Then we stood in a circle and the circle was cast by the leader pointing a wand at us and every time he pointed the wand we had to say “I cast this circle with care and compassion”.  It’s a basic tenet of every type of witchcraft or paganism I have come across that when you cast a circle you are inside the circle.  This was setting us up to be the circle, which is so not a good idea.

The wand went faster and faster around until we could go no faster.  It was a good way of building up power, but there was so much power already in the room that we didn’t need to build anymore up, we could have used the power that was in the room.  We also chanted “earth, water, fire and air” to build power up.  That worked, but the ecstatic dancing around the room (everyone was left to their own devices as to which dance to do) dispered the power somewhat and broke the circle.  After which the ritual just ended.  I didn’t dance as half-way through the ritual I had wondered why there was so much power in the room and then I realised it was because they weren’t doing anything with the power they had built up.  When I realised this I hastily protected myself and stood outside the ritual as all that they were doing was turning themselves into one huge, blaring lighthouse for anything out there and I really didn’t want to be in the firing line when anything out there noticed them.

This was a ritual to help the tsunami.  I’m very glad they didn’t do anything with the power because as I understand it a tsunami is the water which has been displaced by an undersea earthquake and therefore has more than enough power of it’s own.  If these people had sent out all the power to the tsunami the power would just have fuelled it on.  Plus the chant for raising power should have been something appropriate, not “earth, water, fire and air”.  The tsunami was fuelled by earth and water and I hate to think what a mix of power raised by chanting these elements would do.

I’m glad these people were too inexperienced to know what to do as otherwise it would have been a prime example of the amount of damage that can be done by a little information in the hands of people who can’t think through what they’re doing.

Lords of Battle


I have finished reading the book “Lords of Battle” by Stephen Allen. This book doesn’t say anything which hasn’t been said by other and better writers. It picks up mythology from Miranda Green, which has her usual superman-like leaps of logic and sent me looking at the notes to find out who had written the rubbish I was reading. I can’t fault the writer for this as he was taking notes from a known professor.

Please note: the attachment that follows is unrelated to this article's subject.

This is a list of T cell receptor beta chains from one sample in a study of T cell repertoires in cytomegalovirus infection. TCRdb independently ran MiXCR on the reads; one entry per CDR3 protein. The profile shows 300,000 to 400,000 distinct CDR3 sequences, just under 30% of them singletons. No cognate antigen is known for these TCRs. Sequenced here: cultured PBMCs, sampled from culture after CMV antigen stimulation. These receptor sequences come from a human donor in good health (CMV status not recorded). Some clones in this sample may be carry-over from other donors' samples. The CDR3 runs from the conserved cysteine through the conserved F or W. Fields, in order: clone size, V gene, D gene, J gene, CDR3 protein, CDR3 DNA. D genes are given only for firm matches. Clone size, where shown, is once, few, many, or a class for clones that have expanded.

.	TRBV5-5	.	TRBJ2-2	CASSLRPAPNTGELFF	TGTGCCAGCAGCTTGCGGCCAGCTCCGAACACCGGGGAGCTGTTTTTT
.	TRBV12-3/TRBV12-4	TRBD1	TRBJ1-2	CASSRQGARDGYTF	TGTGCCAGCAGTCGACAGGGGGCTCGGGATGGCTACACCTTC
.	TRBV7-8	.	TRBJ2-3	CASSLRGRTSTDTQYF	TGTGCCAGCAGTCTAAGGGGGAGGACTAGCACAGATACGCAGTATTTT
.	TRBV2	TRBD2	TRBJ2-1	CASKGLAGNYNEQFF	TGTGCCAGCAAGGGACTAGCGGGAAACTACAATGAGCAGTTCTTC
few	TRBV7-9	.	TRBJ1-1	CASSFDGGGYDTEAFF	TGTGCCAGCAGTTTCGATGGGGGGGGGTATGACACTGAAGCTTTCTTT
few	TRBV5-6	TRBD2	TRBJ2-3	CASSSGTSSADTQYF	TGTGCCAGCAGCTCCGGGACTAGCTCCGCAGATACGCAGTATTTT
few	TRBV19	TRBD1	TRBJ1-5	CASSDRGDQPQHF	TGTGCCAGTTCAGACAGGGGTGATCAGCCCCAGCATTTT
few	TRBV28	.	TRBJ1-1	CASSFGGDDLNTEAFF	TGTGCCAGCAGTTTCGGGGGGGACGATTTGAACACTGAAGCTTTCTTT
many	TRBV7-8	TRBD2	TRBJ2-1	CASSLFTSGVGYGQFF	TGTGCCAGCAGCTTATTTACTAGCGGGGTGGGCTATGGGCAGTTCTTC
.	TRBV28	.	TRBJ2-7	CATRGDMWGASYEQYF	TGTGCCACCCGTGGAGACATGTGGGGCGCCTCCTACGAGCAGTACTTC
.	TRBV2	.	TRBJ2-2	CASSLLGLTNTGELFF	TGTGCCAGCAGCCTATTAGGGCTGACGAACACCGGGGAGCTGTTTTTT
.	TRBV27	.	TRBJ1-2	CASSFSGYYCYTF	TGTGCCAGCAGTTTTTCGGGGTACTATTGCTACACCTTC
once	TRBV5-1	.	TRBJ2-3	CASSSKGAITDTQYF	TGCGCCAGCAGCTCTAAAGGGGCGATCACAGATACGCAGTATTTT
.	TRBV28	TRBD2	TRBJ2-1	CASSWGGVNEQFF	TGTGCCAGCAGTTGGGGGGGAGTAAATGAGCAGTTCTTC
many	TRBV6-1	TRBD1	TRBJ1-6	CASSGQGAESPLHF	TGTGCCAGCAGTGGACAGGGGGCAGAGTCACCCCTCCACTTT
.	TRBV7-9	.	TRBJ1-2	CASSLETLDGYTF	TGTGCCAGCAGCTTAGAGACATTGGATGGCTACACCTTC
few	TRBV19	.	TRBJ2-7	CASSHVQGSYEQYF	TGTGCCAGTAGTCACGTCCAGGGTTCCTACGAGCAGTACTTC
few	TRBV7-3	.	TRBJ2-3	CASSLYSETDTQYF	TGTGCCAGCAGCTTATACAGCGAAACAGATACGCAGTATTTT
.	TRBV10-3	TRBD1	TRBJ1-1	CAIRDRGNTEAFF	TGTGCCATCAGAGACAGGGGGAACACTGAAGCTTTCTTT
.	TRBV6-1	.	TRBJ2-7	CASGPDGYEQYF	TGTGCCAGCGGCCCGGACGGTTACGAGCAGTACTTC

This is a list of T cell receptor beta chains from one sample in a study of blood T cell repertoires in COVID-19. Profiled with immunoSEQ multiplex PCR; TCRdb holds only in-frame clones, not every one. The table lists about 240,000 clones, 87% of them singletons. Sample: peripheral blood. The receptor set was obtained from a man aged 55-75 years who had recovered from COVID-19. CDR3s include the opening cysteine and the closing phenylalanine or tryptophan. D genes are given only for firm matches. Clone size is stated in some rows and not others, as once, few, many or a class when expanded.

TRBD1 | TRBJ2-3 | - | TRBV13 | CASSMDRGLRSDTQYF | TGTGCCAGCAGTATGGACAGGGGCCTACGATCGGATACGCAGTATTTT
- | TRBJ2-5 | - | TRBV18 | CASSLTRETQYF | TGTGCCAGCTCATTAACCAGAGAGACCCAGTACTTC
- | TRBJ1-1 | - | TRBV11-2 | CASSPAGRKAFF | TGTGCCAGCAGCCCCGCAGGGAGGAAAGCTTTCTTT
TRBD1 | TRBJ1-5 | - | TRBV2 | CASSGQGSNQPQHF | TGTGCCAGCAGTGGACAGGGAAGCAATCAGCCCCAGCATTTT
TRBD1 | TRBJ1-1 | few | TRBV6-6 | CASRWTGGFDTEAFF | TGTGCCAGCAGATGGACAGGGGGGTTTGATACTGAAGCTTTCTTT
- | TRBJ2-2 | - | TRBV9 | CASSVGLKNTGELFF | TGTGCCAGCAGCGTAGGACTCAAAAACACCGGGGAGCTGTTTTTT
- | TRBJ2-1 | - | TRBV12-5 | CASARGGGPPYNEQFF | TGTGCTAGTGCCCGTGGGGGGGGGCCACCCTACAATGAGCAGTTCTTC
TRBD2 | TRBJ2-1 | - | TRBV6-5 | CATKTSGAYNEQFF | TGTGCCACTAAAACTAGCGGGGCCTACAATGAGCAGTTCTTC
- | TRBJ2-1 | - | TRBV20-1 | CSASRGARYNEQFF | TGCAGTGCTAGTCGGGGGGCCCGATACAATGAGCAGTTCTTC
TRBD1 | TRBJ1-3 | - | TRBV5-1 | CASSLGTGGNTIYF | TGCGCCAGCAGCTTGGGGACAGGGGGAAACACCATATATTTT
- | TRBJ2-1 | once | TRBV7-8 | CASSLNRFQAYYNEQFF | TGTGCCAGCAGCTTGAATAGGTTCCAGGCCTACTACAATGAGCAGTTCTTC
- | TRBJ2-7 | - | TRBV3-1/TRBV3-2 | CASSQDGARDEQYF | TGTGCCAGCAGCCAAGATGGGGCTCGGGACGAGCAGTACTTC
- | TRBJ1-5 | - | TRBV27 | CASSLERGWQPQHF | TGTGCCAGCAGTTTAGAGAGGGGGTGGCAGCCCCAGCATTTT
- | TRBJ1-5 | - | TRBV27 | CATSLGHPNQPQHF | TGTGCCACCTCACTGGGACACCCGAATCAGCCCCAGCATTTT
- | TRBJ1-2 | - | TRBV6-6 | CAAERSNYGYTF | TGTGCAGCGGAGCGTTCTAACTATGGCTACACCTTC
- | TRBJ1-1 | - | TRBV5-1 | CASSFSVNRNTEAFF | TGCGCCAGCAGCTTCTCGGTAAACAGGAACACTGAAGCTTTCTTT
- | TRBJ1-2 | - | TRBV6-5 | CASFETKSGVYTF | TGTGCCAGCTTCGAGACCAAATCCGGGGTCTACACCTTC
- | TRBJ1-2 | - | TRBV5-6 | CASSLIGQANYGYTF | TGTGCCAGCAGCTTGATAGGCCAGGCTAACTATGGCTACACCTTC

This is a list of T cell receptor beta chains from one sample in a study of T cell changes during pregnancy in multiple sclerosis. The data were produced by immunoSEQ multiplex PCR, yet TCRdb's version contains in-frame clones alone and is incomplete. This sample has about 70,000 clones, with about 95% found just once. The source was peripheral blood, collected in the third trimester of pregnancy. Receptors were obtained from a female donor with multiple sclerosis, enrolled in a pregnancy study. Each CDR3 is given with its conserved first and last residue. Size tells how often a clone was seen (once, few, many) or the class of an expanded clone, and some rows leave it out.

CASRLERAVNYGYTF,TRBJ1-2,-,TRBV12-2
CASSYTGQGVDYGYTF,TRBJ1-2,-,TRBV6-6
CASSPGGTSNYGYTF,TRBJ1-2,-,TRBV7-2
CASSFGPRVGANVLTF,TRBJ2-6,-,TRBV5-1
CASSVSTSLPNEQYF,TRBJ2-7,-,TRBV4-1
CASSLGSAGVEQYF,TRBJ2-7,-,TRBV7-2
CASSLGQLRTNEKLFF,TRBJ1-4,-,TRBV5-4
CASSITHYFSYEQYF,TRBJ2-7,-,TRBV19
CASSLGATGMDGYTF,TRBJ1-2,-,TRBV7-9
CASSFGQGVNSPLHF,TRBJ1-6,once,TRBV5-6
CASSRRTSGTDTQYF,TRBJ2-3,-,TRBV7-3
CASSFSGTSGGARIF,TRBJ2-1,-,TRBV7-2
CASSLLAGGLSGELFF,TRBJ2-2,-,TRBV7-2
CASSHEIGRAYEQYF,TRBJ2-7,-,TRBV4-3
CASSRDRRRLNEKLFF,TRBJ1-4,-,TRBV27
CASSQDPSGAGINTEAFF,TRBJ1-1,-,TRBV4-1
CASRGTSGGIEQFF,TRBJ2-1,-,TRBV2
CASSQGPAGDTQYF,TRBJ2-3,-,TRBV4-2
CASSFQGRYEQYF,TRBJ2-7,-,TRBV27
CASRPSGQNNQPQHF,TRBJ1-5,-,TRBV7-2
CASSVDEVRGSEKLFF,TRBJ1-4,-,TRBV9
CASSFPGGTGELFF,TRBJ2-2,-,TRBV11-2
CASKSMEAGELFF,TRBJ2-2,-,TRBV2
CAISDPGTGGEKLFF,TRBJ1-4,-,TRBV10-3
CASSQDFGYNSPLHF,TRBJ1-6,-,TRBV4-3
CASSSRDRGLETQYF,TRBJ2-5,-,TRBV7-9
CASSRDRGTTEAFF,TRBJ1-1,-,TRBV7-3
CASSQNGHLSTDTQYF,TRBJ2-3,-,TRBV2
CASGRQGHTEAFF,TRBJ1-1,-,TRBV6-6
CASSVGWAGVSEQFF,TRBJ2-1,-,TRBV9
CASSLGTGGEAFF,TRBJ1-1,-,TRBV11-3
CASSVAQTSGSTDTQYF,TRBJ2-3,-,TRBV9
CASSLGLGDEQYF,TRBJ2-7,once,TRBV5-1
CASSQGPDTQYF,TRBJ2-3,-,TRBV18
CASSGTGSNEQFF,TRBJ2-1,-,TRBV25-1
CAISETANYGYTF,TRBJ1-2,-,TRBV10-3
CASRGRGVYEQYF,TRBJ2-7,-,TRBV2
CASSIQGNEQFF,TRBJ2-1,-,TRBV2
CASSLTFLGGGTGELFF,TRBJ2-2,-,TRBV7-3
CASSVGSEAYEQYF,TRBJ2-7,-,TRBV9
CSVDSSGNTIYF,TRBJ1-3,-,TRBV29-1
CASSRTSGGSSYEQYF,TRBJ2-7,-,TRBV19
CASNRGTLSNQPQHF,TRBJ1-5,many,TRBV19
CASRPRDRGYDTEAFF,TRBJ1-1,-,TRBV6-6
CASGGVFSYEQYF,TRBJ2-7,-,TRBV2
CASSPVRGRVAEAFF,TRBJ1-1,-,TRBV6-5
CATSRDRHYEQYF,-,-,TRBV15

All in all, I would give this book a miss.

Thomas the Rhymer


On Wednesday 2nd of March I went to Treadwell’s to hear a talk on the shamanic journey of Thomas the Rhymer.

The talk went through the whole ballad and emphasised its shamanic parts.  It was interesting to hear what was to me a new theory on the ballad (and a lot more new theories when we were discussing the ballad afterwards) but I’m not sure if the ballad is shamanic or just a bog-standard ballad which someone has tried to force into shamanism.

However, to find this out would mean doing a lot of study on shamanism, of which I know very little.  It’s something I would like to look into but current demands on my time are keeping me too busy.

It was a good talk and I enjoyed the discussion afterwards.

No Teacher


I’ve been ill for the last week, which is why you haven’t seen any posts from me.  But I’ve finished off a lot of books recently, so you can expect more reviews from me.  We now return to normal service with this post…

I have been without a teacher for nearly all the time I have been a pagan.  While it is a tough road teaching yourself, the upside is that you are able to think through everything and know and understand what you are doing.

It’s as the Bible says : “ask and ye will seek, seek and ye will find, knock and the door will be open unto you”.

If you expect answers to be handed to you on a plate, then you will be left wanting for a very long time.  But a seeker will always be able to find what they are looking for if they look long enough.

I have been seeking for 8.5 years, mainly through books, experiences, asking questions and looking for answers and reading on forums and message boards.  I often find that when you are seeking for an answer you find questions that you haven’t yet asked.